The pointsters will rarely write something so baldly true but it’s true.  I mean you can spend $1500 on a French CF at BC Liquor, if that sort of cash is burning a hole in your wallet.  But CF is something we have, in BC, in relative abundance.  There is plenty of wholly palatable non-plonk under $30.  And $38 is the vineyard price.  You will pay more at the VQA stores in YVR (if you can find it).

A big chunk of this blog isn’t to weigh in, pointster style, on how wonderful wine is, how true to the varietal, or not.  We have given ourselves over to the vice.  Wine we have decided is wonderful at 89 points or 92.  Most of our comment is to think of the after cash money we have to spend on wine, the exorbitant prices we pay for wine in BC, and then to look at value, per sip, per meal, and unlike the Robert Parkers of the world, with comp bottles and label mania, we basically come down to utility and satisfaction.

It’s a wonderful bottle.  It’s just at least $10 too much. 

Price: I think I mentioned it?  (And last time I did intentionally shop for a BC CF, Seven Stones, Tinhorn, Black Sage and quite a few other totally acceptable and very tasty CF’s were less; markedly so.)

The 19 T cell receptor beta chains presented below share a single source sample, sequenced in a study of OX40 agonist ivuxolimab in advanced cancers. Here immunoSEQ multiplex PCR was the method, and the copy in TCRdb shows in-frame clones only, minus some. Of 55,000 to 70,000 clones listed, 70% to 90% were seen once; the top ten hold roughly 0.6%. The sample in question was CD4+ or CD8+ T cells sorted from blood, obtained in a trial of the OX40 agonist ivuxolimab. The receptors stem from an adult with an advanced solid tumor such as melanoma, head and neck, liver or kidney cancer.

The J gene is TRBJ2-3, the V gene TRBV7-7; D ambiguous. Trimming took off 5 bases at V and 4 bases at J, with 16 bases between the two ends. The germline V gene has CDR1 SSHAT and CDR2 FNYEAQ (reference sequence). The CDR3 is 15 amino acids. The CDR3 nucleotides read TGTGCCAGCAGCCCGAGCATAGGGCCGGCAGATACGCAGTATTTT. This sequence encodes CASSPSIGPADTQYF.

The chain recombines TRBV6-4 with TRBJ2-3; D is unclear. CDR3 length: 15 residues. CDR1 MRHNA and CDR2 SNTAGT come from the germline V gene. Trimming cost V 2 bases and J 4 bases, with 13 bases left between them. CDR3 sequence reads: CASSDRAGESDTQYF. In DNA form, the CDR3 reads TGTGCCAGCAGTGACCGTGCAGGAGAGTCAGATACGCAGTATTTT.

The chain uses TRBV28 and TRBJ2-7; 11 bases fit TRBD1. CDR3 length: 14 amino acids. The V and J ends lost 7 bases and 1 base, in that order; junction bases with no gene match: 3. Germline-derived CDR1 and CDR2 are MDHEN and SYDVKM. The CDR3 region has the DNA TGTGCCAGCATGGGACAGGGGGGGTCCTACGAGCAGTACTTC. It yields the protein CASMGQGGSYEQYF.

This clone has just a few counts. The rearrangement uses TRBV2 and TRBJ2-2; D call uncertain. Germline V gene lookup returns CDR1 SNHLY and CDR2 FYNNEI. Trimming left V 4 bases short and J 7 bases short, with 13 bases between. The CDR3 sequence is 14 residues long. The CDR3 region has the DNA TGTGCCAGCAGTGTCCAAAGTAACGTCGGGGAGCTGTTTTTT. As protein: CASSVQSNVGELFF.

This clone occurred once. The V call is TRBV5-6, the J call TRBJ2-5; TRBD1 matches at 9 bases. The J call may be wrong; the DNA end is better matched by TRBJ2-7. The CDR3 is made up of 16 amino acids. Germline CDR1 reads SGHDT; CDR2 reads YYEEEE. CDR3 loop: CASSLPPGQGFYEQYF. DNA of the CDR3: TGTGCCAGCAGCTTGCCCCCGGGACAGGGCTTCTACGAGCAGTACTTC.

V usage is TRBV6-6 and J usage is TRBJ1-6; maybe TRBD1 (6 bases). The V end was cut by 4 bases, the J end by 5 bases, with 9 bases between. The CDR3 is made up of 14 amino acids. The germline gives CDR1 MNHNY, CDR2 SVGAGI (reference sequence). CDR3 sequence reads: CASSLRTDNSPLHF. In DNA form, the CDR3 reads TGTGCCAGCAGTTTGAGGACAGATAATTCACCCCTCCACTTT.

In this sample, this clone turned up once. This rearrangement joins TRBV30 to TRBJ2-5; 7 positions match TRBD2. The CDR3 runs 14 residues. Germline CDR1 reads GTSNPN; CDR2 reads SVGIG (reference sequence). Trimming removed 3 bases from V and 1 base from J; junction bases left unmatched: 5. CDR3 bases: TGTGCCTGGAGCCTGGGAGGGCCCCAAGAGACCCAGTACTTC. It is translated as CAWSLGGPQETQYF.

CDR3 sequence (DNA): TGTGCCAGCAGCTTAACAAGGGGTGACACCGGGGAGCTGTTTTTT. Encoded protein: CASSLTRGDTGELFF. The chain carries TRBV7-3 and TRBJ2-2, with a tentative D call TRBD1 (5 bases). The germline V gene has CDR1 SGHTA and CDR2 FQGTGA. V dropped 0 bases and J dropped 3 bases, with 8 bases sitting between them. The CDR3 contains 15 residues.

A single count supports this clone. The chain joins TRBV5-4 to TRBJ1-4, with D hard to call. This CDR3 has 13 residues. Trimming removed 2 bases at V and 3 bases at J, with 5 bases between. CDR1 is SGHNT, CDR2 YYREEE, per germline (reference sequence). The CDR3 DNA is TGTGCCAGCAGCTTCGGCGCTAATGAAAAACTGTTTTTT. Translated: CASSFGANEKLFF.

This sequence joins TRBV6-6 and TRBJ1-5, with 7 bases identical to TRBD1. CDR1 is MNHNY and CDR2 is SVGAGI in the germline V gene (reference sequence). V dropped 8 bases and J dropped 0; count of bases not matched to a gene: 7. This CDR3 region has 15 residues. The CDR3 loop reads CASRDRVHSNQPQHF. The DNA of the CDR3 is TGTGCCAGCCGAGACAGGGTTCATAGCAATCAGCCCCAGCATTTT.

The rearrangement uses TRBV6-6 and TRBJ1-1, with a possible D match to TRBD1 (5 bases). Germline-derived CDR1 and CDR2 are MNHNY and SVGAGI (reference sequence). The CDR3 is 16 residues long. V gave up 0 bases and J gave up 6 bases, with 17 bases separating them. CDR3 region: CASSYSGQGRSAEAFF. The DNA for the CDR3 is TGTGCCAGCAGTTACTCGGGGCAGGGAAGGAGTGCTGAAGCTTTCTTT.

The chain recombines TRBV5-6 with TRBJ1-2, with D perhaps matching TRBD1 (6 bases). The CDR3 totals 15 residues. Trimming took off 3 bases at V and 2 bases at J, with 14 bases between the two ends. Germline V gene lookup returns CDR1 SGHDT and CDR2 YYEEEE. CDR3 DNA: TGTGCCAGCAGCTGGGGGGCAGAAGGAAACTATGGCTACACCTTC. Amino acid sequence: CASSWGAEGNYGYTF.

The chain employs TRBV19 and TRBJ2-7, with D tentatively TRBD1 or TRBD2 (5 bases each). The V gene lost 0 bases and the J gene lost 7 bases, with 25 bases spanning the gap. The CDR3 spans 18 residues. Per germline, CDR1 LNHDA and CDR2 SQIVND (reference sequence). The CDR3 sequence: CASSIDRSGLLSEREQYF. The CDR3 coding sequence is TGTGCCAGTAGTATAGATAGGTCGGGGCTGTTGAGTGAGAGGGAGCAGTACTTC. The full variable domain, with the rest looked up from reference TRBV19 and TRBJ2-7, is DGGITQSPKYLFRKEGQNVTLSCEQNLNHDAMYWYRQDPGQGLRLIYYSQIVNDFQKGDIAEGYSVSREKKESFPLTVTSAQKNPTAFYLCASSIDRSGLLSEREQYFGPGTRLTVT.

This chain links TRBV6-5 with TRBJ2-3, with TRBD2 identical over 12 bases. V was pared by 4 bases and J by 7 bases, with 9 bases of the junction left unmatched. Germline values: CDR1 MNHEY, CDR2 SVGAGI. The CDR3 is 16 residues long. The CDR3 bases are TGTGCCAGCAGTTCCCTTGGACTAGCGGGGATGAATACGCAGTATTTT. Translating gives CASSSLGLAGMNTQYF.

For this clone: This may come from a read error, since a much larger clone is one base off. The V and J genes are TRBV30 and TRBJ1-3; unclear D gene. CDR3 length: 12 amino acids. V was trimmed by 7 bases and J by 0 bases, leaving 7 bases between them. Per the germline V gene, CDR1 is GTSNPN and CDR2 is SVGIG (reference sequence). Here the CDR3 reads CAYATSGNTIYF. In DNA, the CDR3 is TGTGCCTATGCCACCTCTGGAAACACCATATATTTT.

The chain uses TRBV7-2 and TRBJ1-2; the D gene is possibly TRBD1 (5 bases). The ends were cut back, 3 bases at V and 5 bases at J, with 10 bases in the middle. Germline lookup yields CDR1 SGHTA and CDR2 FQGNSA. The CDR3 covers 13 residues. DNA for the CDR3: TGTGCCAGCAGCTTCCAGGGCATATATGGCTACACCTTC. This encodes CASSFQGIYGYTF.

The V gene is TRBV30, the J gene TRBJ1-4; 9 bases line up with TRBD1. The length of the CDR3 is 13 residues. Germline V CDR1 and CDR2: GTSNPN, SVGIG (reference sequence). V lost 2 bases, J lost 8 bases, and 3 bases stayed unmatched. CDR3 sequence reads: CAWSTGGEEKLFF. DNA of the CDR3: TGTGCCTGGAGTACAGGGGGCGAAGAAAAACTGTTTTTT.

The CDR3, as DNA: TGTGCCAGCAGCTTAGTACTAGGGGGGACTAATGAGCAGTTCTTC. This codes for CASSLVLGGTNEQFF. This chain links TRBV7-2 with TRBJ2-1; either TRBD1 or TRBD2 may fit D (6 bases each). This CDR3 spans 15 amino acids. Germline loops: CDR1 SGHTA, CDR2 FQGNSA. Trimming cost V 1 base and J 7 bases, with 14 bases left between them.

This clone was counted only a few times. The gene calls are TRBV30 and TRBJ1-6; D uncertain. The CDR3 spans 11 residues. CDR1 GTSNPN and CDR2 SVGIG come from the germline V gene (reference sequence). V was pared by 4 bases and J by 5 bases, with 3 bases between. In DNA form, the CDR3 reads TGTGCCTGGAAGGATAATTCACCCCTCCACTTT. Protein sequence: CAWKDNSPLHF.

Market Liquidity: The loveliness was diminished by the price tag.

August 13, 2020

Laughing Stock Vineyards Blind Trust, 2017

You can’t go wrong with this local, under-$30 red blend (just don’t get us started on the insufferable LFNG labels…).  The pour is immediately appealing.  Robust in the heavy alcoholic sense, and whereas in Bordeaux a blend might top out between 12.5 and 13%, this is a hefty 14.4.  But, hey, it’s enormously likeable, food friendly and a stunning sipper.

Although mostly Merlot, it drinks like a Cab Sauv Cab Franc blend as much as anything.  Very fruity, overripe blackberries, easy on the oak, and a deep, luscious finish that’s like an espresso crema.

And all this for $30.  Huzzah.

Price: $29 at indie liquor stores.

Market Liquidity: Pink gets the Party Started; this blend will take it home.

August 13, 2020

Rufus Stone Heathcote Shiraz, 2016

Gosh, for a blog that brags about being anti-pointster, we sure do seem on a point-driven jag.  92 it is.

Is it good wine?  Yes.  Is it good Shiraz? Yes; fruity, licorice, earthy, “all the usuals” if you will.  Truly, a typical and satisfying Oz Shiraz.  But: Is it ludicrously over the top alcoholic?  Yes, oh god yes.  14.9% but with the wine version of a humidex it could be Port.  There is something Hummer-ish about it’s headstrong attack and something equally leaden about the finish.  Demonstrative and then some.  Delicious, just a little weighted down.  It’s a one off for us.

Price: An extremely reasonably $27 at BC Liquor.